Here one can find and read the statement of the Anglican Catholic Church on Church Unity which I post in response to some people who find our stance “stand-offish”. Of particular importance is Section 6.
It is very easy to dismiss Continuing Anglicanism on the ground of it being totally disunited. Indeed, that was my major concern in the darker days of my disillusionment with the CofE as I sought somewhere to go.
There are lots of “continuing Anglican” groups, and the question must be, “what are they continuing?” With the disparity of leadership and doctrine, it is easy to accuse Continuing Anglicanism of continuing the fracture of God’s Church. Yet this is not how things are and there is indeed significant movement towards Unity.
Where the ACC is starting that move to Unity is among its sister jurisdictions which emerged from the Congress of St Louis in 1978. This will take time, but there have been very many encouraging signs of communion and union in the past. Indeed, in 2007, there was a joint statement in which it has been stated explicitly that the ACC is in full communio in sacris with the APCK and UECNA. Further unity will come in time, we pray.
For other continuing Anglicans, the ACC seeks to be as clear as it can on the conditions of intercommunion:
“If leaders of such bodies are genuine in their claims to adhere to the same Faith and Order, sufficiently to seek a relationship of communio in sacris with the Anglican Catholic Church, then the question arises as to why they established separate jurisdictions in the first place, contrary to that Faith and Order. In the absence of any satisfactory response to that question, there is little point in proceeding further. We cannot see any justification for asking our synods to furnish funds, nor our scholars to sacrifice the huge allocations of time and energy required, to establish formal negotiations with any body of demonstrably illicit jurisdiction, congregationalist polity, and/or doubtful Orders and Sacraments.”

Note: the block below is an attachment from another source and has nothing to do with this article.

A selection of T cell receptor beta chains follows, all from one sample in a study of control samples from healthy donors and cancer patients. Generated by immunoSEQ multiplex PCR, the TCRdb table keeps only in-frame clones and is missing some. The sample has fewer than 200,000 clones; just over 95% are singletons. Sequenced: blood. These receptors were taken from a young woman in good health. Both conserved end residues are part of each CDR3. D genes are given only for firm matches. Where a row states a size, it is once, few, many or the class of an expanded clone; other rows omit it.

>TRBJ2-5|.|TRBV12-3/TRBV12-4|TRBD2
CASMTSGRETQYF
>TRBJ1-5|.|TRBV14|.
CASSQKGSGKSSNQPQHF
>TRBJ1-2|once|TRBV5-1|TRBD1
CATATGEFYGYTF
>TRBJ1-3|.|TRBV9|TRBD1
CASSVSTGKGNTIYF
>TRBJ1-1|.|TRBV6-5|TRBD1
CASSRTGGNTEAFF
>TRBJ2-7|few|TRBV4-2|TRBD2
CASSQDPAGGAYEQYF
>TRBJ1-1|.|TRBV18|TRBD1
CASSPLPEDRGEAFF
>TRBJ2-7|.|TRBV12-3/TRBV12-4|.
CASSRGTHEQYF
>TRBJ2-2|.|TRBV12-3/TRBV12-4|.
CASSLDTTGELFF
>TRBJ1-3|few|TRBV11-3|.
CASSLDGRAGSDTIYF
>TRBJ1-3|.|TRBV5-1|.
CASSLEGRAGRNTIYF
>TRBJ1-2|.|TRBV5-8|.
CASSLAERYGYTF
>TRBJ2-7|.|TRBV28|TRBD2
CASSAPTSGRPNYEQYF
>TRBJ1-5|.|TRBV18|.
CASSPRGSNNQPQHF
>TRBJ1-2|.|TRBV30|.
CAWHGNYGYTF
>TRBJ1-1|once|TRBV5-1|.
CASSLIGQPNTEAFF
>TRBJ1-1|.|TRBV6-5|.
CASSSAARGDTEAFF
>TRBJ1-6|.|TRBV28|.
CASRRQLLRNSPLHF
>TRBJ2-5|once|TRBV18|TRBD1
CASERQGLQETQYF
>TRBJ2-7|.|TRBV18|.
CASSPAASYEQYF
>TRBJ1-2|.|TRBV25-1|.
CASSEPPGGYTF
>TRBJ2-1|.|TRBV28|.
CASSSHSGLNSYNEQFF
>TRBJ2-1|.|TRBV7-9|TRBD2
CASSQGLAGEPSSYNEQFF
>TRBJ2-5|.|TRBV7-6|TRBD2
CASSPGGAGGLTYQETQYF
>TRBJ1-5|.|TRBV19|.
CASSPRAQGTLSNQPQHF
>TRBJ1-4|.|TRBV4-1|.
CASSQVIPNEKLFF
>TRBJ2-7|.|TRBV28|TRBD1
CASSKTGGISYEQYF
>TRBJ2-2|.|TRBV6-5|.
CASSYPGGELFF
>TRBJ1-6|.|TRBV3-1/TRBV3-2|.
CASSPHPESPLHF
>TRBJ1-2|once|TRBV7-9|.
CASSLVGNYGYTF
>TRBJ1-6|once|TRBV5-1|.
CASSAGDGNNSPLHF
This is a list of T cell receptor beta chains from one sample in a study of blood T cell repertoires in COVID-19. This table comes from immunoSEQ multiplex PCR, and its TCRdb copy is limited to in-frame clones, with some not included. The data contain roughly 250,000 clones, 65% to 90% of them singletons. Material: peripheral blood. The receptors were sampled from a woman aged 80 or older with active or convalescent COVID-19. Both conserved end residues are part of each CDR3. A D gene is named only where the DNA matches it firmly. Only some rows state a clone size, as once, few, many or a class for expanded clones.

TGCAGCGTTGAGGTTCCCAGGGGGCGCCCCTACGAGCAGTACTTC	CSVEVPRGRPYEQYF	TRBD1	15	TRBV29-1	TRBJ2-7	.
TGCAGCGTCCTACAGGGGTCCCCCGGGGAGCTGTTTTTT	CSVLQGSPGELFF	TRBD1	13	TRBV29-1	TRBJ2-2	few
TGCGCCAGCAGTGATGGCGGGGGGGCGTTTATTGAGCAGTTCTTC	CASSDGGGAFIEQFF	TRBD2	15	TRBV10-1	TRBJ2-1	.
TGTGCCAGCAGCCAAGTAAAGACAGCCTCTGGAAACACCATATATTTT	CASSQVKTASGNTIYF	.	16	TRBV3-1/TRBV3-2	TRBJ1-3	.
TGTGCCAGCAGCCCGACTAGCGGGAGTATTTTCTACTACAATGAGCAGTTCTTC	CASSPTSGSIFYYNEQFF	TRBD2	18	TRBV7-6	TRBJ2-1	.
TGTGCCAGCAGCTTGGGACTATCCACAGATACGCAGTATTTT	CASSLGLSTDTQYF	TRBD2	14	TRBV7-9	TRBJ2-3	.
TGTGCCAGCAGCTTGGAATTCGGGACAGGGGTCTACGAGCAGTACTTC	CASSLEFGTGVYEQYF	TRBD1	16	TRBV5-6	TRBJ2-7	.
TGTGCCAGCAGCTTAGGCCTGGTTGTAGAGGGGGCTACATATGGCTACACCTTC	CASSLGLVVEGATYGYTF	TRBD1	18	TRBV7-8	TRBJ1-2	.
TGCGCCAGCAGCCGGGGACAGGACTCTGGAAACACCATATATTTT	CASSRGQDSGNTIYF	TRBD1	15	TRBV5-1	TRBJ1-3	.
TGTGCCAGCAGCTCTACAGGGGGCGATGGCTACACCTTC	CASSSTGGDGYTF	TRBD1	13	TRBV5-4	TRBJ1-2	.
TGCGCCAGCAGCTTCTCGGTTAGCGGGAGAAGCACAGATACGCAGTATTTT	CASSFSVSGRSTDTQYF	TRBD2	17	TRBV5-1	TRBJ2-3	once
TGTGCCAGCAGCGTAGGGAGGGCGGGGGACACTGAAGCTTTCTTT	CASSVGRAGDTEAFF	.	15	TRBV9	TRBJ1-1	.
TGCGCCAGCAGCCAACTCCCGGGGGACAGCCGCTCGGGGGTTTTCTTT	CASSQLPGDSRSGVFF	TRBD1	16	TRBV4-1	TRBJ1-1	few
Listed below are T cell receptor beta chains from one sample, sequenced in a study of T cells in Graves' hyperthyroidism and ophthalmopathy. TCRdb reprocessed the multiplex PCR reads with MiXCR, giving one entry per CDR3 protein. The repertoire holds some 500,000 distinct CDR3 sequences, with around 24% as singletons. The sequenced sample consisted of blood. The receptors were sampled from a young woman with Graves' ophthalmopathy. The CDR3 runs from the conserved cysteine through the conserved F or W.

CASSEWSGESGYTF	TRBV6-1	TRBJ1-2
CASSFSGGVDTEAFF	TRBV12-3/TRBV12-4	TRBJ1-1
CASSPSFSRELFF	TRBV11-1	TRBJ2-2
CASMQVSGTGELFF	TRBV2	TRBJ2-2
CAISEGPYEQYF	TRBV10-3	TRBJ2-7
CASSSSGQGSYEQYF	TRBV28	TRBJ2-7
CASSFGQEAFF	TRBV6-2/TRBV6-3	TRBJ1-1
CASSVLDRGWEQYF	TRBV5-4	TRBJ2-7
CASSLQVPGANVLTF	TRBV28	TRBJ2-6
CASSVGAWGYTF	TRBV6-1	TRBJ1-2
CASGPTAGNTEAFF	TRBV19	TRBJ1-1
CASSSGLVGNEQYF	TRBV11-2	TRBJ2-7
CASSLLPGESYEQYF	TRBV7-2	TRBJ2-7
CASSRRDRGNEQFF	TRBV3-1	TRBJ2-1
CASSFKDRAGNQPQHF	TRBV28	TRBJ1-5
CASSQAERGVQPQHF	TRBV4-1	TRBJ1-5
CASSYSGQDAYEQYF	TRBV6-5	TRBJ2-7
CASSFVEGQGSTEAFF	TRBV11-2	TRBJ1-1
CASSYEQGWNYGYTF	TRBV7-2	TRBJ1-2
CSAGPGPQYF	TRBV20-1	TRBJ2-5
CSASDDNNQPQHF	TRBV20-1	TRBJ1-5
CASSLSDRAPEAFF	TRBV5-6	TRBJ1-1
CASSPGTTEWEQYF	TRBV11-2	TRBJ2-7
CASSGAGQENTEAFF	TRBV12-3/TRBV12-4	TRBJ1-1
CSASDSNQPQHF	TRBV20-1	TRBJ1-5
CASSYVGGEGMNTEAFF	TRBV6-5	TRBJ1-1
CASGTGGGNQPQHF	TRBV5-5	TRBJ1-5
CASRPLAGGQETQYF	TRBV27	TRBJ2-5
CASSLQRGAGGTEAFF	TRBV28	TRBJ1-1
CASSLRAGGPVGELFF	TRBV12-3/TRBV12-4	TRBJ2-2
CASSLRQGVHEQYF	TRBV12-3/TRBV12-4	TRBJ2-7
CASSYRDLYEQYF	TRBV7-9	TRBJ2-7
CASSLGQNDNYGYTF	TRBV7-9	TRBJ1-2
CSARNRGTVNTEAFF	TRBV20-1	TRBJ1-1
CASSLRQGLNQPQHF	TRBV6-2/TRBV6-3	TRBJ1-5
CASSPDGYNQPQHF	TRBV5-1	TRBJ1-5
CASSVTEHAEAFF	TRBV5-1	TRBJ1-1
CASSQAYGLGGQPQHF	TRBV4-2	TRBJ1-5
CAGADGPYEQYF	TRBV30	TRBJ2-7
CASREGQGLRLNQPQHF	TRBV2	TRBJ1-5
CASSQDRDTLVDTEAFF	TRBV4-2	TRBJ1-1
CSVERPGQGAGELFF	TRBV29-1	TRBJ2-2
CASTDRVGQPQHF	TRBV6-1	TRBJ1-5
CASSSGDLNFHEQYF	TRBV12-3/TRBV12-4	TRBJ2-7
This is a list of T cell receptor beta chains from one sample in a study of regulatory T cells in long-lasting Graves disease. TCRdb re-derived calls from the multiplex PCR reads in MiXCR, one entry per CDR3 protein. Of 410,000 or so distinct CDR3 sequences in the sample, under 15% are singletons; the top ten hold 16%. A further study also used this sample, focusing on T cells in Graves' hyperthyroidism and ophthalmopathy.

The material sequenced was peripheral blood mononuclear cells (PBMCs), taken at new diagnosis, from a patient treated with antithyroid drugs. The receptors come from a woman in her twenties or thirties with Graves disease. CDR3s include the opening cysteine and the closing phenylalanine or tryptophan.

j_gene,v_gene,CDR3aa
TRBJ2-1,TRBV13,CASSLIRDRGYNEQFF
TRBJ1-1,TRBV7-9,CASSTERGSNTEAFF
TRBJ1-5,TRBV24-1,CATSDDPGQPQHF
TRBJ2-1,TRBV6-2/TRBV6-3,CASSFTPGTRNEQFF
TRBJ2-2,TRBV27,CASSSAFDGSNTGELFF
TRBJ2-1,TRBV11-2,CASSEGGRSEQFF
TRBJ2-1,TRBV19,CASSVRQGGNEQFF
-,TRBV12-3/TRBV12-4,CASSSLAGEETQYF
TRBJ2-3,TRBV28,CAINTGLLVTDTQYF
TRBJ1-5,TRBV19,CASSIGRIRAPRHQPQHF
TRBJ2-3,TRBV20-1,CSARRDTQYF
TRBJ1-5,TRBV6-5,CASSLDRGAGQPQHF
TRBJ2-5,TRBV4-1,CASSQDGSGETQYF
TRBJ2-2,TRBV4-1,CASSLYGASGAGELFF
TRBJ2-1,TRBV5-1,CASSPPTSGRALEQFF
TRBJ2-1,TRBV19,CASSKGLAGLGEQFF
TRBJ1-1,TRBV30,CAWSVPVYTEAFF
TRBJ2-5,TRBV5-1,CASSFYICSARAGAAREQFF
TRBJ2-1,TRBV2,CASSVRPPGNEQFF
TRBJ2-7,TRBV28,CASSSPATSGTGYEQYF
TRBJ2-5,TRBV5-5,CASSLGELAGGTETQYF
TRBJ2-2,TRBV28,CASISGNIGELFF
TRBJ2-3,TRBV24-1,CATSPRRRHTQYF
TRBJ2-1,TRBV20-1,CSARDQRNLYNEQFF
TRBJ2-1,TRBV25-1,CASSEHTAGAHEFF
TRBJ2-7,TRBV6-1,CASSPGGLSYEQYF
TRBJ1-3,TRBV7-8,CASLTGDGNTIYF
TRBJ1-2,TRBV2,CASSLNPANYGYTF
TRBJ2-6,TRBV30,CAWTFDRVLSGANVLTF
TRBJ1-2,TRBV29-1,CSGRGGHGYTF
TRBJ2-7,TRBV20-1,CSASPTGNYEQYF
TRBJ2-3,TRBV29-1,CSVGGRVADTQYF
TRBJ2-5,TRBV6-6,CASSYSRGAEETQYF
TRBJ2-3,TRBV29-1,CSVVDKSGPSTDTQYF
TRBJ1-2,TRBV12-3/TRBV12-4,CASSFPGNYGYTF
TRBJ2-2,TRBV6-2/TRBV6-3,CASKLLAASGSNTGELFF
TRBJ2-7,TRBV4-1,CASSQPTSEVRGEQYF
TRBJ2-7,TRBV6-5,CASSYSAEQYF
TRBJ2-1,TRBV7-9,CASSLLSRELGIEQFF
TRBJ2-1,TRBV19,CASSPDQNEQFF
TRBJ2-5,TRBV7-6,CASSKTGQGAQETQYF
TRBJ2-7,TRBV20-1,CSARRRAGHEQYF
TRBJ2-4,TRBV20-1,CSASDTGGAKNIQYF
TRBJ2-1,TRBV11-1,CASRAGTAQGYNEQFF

This is simple honesty. If there is to be true unity between bodies, then there needs to be transparency in order for that union to take place in love. Love requires honesty, it also requires humility on both sides. The ACC has its standards which it cannot take lightly and makes them very clear.
As criteria for engaging in formal dialogue with other Churches aimed at achieving full communion or ultimately organic unity, we would see their possession of historic continuity in Catholic Faith and Apostolic Order, including doctrine and discipline faithfully reflecting the canons and decrees of the seven Ecumenical Councils, with recognizably common Scriptures, Creeds, Sacraments and Ministry, as the starting point, not the conclusion, of such endeavours. These are the minimum requirements for the recovery of authentic Christian unity, and we have no authority to alter or reduce them.
To those who embrace them we will gladly extend the right hand of fellowship.